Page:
Time for Women to Speak Up
For starters, for me at least, it means I'm not much of a blogger, and don't have much free time to post my thoughts on line. But since some bloggers seem to think that my silence is a result of either my fear of speaking my mind, or my inability to create a coherent opinion for myself, it's time for me to be quite clear.
I believe the recent decisions by the Board of Trustees are reckless, arrogant, harmful to the College, completely dismissive of the alumni, and disloyal to the tradition of Dartmouth. I believe Dartmouth stands alone as the best example of how alumni and administration can work together for the good of the College -- at least, it DID stand for that, until September 7th. I believe it is foolish to emulate other institutions' governance when Dartmouth has been a leader in this field (it reminds me of those Supreme Court Justices who want to base their decisions on international law, rather than our own Constitution). And I believe the Board has been terribly misleading in their descriptions of what they passed, and what the ramifications of those changes will be.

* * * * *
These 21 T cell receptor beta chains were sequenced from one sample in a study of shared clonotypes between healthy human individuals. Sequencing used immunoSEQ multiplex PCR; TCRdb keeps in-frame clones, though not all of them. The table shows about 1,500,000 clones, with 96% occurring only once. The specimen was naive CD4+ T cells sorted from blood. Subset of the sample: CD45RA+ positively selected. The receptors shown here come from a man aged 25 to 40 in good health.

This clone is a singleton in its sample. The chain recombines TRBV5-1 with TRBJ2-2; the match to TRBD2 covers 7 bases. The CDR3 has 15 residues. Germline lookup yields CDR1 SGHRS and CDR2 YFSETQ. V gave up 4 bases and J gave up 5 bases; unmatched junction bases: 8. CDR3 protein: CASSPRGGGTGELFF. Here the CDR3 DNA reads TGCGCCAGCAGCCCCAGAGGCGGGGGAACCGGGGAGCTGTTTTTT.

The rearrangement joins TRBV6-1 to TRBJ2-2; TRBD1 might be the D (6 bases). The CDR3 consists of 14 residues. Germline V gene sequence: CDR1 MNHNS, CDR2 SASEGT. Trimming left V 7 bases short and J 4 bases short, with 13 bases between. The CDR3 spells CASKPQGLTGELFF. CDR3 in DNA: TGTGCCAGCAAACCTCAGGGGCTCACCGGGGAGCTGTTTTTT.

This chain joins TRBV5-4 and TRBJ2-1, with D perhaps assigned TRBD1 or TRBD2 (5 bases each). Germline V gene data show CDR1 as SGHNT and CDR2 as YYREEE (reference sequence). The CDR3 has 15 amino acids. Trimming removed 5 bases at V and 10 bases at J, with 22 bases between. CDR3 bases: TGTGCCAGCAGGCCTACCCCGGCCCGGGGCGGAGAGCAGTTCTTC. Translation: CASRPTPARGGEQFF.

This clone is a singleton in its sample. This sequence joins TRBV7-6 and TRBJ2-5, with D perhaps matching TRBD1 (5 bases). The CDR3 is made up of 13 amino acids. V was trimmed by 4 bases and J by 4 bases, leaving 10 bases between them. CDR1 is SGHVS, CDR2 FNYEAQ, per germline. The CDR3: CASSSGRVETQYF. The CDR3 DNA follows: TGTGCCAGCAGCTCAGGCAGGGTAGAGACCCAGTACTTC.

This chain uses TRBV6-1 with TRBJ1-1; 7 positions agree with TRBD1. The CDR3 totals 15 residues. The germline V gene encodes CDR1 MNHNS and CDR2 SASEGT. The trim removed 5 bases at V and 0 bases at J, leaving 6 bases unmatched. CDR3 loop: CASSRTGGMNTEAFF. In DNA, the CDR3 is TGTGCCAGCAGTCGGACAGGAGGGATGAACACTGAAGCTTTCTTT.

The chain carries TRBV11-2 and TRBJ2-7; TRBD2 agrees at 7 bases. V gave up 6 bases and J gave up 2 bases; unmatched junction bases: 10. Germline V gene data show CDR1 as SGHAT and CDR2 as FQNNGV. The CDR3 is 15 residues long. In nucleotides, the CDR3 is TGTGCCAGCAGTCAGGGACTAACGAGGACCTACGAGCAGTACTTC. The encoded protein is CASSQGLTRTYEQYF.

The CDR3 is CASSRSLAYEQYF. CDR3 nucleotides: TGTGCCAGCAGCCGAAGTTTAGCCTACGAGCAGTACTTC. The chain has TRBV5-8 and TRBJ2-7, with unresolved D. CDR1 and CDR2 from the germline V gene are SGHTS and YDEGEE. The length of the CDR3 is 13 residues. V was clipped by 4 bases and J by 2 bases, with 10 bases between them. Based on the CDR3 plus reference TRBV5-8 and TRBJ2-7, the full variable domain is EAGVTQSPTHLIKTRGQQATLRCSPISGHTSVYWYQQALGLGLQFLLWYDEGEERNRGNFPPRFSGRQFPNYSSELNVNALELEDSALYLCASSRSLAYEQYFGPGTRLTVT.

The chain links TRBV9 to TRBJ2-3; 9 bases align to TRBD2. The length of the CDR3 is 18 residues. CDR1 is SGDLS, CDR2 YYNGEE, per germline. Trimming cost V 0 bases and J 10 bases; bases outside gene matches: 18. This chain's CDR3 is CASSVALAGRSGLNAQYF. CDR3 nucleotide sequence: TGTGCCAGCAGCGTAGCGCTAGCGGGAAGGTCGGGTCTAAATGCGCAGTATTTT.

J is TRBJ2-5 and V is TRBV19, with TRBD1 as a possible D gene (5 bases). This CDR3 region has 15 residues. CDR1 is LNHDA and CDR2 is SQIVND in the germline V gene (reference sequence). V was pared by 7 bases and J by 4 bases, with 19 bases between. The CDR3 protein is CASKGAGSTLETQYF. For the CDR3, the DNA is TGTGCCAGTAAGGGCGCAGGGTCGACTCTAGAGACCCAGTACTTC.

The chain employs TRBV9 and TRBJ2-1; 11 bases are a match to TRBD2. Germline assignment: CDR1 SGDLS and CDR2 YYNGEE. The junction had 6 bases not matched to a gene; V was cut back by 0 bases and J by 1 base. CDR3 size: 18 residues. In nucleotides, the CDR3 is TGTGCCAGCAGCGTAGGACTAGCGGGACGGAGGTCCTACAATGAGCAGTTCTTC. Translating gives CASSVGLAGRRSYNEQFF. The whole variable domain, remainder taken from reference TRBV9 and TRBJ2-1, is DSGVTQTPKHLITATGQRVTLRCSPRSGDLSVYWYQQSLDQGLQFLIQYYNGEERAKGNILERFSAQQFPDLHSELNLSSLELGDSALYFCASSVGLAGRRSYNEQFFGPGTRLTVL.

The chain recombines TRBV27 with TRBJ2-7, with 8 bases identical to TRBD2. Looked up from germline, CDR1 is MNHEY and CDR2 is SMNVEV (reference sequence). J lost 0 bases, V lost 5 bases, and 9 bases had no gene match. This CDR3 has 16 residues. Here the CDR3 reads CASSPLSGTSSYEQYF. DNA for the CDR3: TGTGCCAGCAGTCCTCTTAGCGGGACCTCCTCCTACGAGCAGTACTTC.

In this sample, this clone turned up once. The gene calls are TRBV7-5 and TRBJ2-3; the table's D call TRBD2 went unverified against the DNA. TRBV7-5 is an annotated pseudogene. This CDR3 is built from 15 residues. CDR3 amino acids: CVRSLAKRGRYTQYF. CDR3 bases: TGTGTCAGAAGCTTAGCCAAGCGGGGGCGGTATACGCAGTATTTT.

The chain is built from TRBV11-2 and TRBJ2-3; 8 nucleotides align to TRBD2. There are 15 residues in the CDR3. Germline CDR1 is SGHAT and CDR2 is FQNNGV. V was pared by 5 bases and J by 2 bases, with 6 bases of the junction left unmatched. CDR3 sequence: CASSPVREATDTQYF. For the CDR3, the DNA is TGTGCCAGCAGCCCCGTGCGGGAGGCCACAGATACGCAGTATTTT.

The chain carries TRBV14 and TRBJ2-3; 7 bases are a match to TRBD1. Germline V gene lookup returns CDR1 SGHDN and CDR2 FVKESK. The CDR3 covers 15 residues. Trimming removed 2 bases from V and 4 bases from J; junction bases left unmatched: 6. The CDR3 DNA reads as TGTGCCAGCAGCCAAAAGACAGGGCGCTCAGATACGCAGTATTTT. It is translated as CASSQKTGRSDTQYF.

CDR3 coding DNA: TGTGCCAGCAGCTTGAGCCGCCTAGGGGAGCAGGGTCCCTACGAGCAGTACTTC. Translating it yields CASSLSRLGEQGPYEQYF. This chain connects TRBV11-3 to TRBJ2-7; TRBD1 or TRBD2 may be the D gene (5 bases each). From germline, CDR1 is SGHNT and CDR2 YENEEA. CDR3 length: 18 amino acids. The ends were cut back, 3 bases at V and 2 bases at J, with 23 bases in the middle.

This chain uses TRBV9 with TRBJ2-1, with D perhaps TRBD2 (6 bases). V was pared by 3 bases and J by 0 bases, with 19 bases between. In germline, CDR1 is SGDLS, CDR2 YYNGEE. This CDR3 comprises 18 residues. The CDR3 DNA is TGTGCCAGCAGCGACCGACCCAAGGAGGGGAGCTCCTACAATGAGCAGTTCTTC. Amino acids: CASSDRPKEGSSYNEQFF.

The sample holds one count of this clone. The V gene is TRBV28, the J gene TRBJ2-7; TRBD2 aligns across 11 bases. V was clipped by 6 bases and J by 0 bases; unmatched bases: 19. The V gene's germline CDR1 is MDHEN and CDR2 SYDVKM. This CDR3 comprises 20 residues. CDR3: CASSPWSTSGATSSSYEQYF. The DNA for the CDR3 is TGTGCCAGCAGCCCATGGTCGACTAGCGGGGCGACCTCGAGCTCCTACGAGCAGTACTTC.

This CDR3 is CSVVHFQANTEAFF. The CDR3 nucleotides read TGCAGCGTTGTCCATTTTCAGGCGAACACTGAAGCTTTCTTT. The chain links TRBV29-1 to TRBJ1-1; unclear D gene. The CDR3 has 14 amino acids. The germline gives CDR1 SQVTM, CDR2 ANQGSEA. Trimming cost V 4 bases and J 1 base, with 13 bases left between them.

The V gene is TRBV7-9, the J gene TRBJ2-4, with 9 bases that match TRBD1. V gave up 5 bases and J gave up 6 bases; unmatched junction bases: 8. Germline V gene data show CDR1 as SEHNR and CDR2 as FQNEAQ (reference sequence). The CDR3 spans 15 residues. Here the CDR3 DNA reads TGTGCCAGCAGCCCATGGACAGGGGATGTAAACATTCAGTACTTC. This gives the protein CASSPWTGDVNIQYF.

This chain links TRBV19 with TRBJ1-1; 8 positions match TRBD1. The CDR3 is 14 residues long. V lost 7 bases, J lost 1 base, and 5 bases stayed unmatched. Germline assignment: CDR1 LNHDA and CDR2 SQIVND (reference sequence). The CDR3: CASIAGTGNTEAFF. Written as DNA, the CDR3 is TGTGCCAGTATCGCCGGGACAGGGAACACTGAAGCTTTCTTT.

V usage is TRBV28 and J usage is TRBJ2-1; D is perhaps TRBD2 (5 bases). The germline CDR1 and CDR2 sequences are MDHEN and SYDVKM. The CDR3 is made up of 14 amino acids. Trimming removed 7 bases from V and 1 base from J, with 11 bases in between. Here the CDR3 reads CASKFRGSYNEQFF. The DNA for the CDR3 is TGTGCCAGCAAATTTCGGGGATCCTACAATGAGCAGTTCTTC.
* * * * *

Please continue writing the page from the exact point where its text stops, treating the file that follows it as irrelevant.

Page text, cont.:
I urge the alumni to speak up, to voice their strong objection to being robbed of our voice and being forced into a permanent minority on the Board of Trustees. It's disingenuous for the Board to say they kept the alumni-elected positions intact -- the fact is, they packed the court by doubling the number of Charter Trustees, and thus relegating alumni-elected Trustees to a permanent one-third position. I think it is shocking that the Board of Trustees would so baldly insult the intelligence and judgment of the alumni by stating that we cannot be trusted to elect the best Trustees for the College. What I think the Board of Trustees really meant is that we cannot be trusted to elect Trustees who will rubber-stamp the Board's wishes. In that, they are entirely correct.
Marji Grant Ross, '81
member, Executive Committee of the AoA